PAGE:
Videoconferencing tips: Travel less in 2009

By James A. Martin, PC World |  Business, videoconferencing

As a mobile professional, travel is essential to your job. But it doesn't actually help you do your job, does it? In fact, travel actually gets in the way of being productive. Or it makes you so tired and stressed, you're barely able to show up to a meeting, let alone contribute brilliant ideas.

For the next three weeks, I'll suggest some New Year's resolutions for you to consider. The idea behind each resolution is to make your life a little more comfortable and less stressful in 2009. This week: Use communications tools to reduce travel, stay connected to colleagues, and increase the power of your messages. Next week: how to be kinder to your poor body with a proper ergonomic setup. And finally, services and tools for syncing your data across multiple computers and devices.

Resolve to Videoconference Instead of Travel

Remember how the CEOs at the big three automakers flew to Washington in private jets to ask for a bailout? Well, after being brought back to Earth by a barrage of deserved "what-were-they-thinking?" outrage, the big boys decided to give up their private jets. And PR reps at the big three subsequently announced that whenever possible, employees at those companies would videoconference instead of travel.
Now they get it.

Videoconferencing can be a practical alternative to business travel. It's "green," it saves you time and stress, and it saves your company money. Videoconferencing works best when it's with people you already know, such as your colleagues or long-time clients and partners.

When is videoconferencing not a good idea? I wouldn't use it for the first few meetings with important new partners or clients. In that circumstance, there's nothing better than actual face time.

The best inexpensive consumer-level Webcams, such as the Logitech QuickCam Pro for Notebooks ($63 and up), and QuickCam Orbit AF Webcam ($90 and up), do a good job of capturing video and audio. And many video chat services for small businesses such as ooVoo and SightSpeed offer free (as well as paid) memberships. So whenever possible, stay home and videoconference instead.
 

Resolve to Communicate Creatively

People who spend a lot of time on the road have a particular challenge: How to stay in the loop and not become a bottleneck?

Videoconferencing is just one high-tech way to communicate these days. There are lots of tools you can use, either for free or a small monthly fee, to stay in touch with multiple people at one time, or to get your message out with a little extra oomph. Here are four online services to consider:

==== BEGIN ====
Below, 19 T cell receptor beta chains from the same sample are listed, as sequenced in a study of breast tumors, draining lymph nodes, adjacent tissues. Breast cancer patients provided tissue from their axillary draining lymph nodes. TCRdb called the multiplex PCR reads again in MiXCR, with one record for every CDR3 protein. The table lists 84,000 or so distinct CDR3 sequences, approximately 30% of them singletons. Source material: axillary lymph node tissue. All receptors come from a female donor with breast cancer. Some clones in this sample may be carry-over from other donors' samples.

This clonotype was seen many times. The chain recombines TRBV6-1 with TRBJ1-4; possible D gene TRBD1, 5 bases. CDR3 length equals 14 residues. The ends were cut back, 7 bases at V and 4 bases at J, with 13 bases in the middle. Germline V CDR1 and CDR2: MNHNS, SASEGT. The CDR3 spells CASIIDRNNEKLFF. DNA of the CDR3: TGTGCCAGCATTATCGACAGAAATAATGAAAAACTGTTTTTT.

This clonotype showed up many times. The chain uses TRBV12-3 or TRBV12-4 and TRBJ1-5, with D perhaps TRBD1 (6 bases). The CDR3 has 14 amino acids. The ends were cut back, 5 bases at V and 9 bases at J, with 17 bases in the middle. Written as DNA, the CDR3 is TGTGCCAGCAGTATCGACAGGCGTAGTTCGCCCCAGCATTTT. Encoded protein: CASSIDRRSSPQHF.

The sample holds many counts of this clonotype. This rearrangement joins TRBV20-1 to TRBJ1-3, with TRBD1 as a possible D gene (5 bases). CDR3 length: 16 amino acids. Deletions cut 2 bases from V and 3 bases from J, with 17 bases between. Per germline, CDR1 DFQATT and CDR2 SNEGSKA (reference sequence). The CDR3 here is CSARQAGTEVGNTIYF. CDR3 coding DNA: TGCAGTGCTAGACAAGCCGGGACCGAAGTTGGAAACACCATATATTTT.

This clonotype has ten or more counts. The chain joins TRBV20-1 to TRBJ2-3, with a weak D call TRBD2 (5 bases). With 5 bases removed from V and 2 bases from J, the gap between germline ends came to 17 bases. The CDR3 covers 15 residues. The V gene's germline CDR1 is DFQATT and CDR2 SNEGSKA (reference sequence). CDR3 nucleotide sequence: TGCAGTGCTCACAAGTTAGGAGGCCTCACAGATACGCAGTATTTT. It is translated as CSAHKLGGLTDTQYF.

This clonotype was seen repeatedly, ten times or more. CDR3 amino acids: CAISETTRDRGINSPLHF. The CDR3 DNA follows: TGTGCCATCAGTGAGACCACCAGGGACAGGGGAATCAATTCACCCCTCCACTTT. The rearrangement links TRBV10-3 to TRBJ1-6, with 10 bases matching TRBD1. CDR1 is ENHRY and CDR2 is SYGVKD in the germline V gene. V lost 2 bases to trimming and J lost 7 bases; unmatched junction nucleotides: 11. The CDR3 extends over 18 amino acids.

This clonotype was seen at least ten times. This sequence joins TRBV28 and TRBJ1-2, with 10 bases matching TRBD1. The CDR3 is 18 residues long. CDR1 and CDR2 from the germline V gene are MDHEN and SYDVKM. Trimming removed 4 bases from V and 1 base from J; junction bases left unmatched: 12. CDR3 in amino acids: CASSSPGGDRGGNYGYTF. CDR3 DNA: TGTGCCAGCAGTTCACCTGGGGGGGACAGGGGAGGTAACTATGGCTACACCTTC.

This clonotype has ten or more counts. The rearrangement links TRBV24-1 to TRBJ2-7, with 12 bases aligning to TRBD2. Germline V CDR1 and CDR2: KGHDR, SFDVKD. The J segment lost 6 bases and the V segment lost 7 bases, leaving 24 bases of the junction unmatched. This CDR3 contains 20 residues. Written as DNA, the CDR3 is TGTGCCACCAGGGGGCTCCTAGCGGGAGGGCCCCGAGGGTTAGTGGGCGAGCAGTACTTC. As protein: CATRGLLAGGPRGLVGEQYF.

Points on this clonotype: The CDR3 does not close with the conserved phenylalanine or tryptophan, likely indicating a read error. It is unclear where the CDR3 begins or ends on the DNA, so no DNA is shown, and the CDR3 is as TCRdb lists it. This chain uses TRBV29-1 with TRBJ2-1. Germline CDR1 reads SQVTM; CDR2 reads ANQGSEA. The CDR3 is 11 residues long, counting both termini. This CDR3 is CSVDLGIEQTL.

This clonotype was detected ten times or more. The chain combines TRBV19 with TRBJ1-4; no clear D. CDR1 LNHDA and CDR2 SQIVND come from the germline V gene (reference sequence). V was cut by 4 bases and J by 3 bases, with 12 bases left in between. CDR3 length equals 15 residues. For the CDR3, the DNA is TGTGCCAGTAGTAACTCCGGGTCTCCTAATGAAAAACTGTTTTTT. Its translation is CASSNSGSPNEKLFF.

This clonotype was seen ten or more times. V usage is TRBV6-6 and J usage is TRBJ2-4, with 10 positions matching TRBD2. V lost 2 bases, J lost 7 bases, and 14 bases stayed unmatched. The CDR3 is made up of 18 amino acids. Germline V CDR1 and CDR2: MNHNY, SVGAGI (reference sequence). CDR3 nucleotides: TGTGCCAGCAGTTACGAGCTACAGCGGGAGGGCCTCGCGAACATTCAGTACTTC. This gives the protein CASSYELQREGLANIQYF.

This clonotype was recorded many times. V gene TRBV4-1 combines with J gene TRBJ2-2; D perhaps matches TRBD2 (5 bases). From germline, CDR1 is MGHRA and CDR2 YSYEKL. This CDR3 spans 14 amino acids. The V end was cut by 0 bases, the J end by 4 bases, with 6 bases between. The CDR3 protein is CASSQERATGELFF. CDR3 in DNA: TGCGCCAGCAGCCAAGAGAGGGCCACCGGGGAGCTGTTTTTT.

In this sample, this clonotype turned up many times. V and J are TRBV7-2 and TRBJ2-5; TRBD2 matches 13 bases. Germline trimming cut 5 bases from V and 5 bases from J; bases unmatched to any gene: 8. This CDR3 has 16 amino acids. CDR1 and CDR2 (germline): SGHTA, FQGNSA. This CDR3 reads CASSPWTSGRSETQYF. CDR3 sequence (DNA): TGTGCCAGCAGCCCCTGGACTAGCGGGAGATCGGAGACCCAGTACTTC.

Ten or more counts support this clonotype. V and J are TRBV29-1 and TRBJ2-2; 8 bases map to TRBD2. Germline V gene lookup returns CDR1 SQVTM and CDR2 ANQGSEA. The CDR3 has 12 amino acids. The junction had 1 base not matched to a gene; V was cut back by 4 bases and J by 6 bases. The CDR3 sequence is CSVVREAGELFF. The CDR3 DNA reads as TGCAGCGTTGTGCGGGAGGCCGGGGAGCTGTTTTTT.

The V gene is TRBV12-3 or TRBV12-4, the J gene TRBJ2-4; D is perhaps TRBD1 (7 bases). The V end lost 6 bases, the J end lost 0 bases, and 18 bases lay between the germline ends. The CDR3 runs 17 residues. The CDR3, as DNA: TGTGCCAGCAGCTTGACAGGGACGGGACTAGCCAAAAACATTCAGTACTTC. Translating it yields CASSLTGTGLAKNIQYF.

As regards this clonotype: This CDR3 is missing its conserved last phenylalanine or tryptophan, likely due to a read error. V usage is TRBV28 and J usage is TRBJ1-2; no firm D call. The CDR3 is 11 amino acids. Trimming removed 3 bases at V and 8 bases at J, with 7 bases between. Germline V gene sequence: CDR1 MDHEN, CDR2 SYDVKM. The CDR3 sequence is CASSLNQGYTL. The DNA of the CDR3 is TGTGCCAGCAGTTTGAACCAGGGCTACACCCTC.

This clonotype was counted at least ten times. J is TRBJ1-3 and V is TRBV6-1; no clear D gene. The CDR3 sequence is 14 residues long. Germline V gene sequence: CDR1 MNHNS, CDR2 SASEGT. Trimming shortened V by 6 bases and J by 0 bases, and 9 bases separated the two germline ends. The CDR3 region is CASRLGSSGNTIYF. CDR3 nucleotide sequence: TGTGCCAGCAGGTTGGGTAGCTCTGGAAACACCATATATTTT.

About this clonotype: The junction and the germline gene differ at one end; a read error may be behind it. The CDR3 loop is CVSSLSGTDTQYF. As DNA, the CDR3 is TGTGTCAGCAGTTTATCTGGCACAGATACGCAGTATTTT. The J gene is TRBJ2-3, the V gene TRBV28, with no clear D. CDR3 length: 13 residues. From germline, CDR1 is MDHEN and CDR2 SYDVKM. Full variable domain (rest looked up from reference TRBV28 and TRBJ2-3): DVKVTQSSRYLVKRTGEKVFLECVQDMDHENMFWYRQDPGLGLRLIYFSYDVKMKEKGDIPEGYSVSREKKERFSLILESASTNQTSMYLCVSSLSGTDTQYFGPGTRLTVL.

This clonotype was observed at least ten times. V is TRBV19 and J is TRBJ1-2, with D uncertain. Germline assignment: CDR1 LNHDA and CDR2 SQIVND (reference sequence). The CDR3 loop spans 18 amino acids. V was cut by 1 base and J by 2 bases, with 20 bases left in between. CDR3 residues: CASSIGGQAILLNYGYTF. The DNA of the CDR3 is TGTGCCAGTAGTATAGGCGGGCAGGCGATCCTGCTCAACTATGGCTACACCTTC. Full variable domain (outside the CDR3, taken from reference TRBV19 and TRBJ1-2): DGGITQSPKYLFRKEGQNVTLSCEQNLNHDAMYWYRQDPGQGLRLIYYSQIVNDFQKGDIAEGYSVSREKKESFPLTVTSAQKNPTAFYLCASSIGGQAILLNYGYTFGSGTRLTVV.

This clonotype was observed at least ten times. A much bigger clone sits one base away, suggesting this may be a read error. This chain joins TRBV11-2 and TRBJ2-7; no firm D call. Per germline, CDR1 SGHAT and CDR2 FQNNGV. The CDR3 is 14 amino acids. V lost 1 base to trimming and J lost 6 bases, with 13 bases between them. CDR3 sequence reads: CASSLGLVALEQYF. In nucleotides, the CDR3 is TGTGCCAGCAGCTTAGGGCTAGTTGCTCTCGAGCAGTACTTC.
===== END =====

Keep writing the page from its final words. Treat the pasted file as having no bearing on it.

Yammer is a microblogging service like Twitter, but for businesses. You can send quick, short messages to colleagues, offering updates, advice, and opinions on business-related matters. The service is free; companies can pay $1 per user per month for access to optional administration tools, security features, and such.

Phonevite is a Web-based service for sending voice mails to multiple people at a time. The service is free or 5 cents per call, which eliminates ads from your message and gives you other perks. For instance, the premium service lets you send your message to an unlimited number of people, while the free service limits you to 25.

Goldmail lets you create presentations with pictures, text, and audio. Your presentations, which you create in a Windows-only downloadable application, live on Goldmail's site, and recipients receive a link to your presentation in an e-mail. The service costs $10 to $150 per year.

Eyejot is a cool service that lets you create a video message using your computer's Webcam. The message is stored on Eyejot servers. As with Goldmail, recipients receive a link to your video message in an e-mail. The free version limits you to 1-minute messages. You can pay $30 annually for messages as long as 5 minutes, plus other benefits.

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Mobile Computing News, Reviews, & Tips

Hotspot in Your Pocket: Novatel Wireless's MiFi is a line of mobile devices that let you generate a wireless hotspot on a high-speed mobile broadband network, such as those from Sprint and Verizon Wireless. The potential advantages: You don't need to install any special software, as you do in order to use a cellular data modem, and you can connect multiple laptops or wireless gadgets at the same time. MiFi will be available in early 2009 from wireless carriers, who will determine pricing.

Add To-Do Items to Gmail: Google recently added a new feature, Tasks, to its Gmail e-mail application. It's a to-do list manager that enables you to easily turn e-mail messages into action items (isn't that what many e-mails are anyway, but in disguise?) You can create multiple to-do lists, too.
Convert Videos for iPods and iPhones: Videora Converter can convert just about any video file into iPod/iPhone-friendly H.264 or MPEG-4 files. The new 4.04 version of the software is better than ever but could be a little user-friendlier. Follow our step-by-step instructions (in four steps) to convert your video files.

Contributing Editor James A. Martin offers tools, tips, and product recommendations to help you make the most of computing on the go. Martin is also author of the Traveler 2.0 blog. Sign up to have the Mobile Computing Newsletter e-mailed to you each week.  

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